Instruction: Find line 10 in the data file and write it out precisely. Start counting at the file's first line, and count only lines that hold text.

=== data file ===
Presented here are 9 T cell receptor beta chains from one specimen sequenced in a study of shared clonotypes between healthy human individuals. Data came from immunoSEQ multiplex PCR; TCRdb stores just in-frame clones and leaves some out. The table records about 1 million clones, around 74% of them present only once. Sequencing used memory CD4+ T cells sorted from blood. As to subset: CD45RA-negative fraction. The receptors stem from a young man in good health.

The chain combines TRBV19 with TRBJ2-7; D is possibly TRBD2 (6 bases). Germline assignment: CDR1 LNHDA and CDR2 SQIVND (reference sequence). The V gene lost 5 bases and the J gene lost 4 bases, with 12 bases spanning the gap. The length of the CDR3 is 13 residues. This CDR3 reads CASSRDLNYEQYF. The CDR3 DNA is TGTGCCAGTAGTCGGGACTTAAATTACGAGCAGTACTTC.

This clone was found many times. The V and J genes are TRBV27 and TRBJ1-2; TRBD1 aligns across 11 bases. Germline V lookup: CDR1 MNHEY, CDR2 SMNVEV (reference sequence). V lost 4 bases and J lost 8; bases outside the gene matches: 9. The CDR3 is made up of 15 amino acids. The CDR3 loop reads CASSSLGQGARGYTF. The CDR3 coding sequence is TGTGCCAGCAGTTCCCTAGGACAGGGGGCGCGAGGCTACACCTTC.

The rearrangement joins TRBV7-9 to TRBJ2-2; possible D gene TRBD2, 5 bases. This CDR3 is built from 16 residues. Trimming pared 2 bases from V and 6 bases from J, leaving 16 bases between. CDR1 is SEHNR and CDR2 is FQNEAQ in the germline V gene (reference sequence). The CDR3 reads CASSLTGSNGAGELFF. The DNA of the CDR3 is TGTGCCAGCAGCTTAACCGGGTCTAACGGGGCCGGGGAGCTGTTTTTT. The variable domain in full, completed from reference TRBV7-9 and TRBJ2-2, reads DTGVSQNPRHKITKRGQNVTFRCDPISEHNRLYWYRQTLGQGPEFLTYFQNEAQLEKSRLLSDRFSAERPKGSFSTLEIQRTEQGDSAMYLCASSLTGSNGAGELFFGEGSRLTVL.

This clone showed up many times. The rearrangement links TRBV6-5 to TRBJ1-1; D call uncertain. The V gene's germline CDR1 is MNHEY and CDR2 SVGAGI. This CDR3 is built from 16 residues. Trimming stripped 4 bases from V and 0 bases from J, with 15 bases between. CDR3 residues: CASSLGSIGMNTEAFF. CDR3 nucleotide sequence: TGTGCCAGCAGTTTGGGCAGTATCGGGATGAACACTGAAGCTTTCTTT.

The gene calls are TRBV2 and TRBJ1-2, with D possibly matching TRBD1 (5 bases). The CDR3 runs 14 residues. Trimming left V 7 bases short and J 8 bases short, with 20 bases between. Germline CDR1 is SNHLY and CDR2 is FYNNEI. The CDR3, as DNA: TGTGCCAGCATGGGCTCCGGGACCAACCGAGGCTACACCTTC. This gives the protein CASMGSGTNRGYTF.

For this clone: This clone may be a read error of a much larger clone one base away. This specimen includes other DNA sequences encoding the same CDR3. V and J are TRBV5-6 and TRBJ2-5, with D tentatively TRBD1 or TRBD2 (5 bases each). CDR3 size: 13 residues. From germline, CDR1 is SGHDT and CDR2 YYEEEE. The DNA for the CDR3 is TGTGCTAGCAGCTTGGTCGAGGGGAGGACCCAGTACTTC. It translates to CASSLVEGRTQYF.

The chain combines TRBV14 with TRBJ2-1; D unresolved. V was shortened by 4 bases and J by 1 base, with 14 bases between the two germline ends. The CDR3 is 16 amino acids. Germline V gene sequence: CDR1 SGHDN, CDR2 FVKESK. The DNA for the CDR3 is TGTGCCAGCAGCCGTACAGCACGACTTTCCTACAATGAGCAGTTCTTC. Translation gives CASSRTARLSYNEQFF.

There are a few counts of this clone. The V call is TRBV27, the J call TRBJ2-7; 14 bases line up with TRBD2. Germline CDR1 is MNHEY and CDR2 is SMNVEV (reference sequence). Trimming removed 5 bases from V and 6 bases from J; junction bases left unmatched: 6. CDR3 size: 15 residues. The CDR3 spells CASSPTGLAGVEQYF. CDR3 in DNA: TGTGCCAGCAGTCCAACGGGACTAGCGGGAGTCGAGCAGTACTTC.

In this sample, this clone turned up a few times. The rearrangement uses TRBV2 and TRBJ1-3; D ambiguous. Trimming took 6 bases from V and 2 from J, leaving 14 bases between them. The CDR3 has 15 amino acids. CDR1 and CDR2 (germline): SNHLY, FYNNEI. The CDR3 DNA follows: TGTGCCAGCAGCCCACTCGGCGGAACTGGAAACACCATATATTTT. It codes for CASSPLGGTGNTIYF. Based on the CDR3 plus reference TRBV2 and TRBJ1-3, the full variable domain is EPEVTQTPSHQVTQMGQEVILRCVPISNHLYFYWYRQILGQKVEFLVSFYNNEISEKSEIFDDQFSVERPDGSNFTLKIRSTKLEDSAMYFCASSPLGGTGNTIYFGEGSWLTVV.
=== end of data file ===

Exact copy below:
In this sample, this clone turned up a few times. The rearrangement uses TRBV2 and TRBJ1-3; D ambiguous. Trimming took 6 bases from V and 2 from J, leaving 14 bases between them. The CDR3 has 15 amino acids. CDR1 and CDR2 (germline): SNHLY, FYNNEI. The CDR3 DNA follows: TGTGCCAGCAGCCCACTCGGCGGAACTGGAAACACCATATATTTT. It codes for CASSPLGGTGNTIYF. Based on the CDR3 plus reference TRBV2 and TRBJ1-3, the full variable domain is EPEVTQTPSHQVTQMGQEVILRCVPISNHLYFYWYRQILGQKVEFLVSFYNNEISEKSEIFDDQFSVERPDGSNFTLKIRSTKLEDSAMYFCASSPLGGTGNTIYFGEGSWLTVV.